Princess Ayako, a member of the Japanese royal family, married commoner Kei Moriya on Monday in Tokyo. She had to give up her status as a royal in order to marry him. That rule does not apply to male royals who marry female commoners.
Japan’s Princess Ayako married commoner Kei Moriya on Monday at the famous Meiji Shrine in Tokyo Monday, CNN reports. Around 1,000 supporters showed up to cheer them on, yelling, “Banzai,” signifying wishes for a long life. But in order for them to wed, the princess had to give up her status as a member of the imperial family.
Moriya, 28, is a commoner who works at the shipping company Nippon Yusen KK. Because he lacks royal or aristocratic family members, Princess Ayako must give up her title, status, and even money to marry him—something male royals do not have to do if they marry female commoners. Now that she has given up her royal status, she will receive a lump sum of $950,000 for living expenses.
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Princess Ayako wore a yellow uchiki kimono with pink flowers and green leaves, a look similar to what her sister, Princess Noriko, wore at her wedding in 2014. She changed into a red kouchiki cloak and a brown naga-bakama skirt for the Shinto-style ceremony.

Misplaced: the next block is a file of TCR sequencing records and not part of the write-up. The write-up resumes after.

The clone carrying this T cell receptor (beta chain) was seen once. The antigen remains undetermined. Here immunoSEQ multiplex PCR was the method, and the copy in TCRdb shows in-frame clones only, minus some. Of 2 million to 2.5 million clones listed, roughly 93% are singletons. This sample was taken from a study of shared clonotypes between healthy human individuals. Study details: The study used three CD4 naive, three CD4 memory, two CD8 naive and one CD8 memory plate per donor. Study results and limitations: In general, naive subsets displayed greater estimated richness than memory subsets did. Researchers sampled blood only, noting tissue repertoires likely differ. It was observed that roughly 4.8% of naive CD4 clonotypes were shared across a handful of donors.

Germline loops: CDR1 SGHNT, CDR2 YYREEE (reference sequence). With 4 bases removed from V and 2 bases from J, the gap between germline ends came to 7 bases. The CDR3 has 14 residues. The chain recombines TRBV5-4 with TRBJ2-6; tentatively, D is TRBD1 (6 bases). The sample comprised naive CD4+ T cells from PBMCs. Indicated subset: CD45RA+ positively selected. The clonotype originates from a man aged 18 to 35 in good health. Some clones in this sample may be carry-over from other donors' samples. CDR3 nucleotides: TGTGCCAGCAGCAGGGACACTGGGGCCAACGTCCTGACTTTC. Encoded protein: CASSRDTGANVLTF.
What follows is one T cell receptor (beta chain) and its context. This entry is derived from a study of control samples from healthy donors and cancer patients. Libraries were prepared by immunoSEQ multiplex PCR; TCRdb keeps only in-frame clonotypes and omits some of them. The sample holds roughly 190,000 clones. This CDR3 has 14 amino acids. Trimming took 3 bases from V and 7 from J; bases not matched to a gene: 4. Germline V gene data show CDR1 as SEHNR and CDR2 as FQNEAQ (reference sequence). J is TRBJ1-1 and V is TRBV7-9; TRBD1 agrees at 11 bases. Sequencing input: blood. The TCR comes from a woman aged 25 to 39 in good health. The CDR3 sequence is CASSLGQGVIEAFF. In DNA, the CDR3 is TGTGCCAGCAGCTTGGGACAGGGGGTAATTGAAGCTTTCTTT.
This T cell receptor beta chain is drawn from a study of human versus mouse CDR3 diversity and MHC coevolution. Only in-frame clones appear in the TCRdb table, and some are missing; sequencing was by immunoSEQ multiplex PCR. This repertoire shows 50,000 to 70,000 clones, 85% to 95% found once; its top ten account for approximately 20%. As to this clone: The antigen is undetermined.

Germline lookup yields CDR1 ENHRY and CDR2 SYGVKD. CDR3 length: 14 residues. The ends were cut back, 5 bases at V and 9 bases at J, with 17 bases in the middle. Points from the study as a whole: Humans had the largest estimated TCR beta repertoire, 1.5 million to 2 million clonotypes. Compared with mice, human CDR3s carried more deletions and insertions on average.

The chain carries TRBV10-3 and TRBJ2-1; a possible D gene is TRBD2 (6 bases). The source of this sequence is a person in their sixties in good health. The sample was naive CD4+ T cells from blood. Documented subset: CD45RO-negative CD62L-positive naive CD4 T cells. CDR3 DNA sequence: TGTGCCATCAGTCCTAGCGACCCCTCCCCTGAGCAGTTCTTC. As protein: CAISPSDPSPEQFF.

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Moriya wore a Western-style morning coat and a silk hat that belonged to Prince Takamodo, the late father of Princess Ayako. Prince Takamodo was the cousin of Emperor Akihito, and Princess Ayako, 28, is his youngest daughter. During the ceremony, they exchanged rings and a cup of sake, the Associated Press reported.
The wedding was a private ceremony, but the couple spoke to reporters after it ended. “I would like to support her firmly and, hand in hand, build a happy family with lots of laughter,” Moriya said. “I am awed by how blessed I am,” Ayako added. “I will leave the imperial family today, but I will remain unchanged in my support for his majesty and her majesty.”
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This article originally appeared on Harper’s BAZAAR US.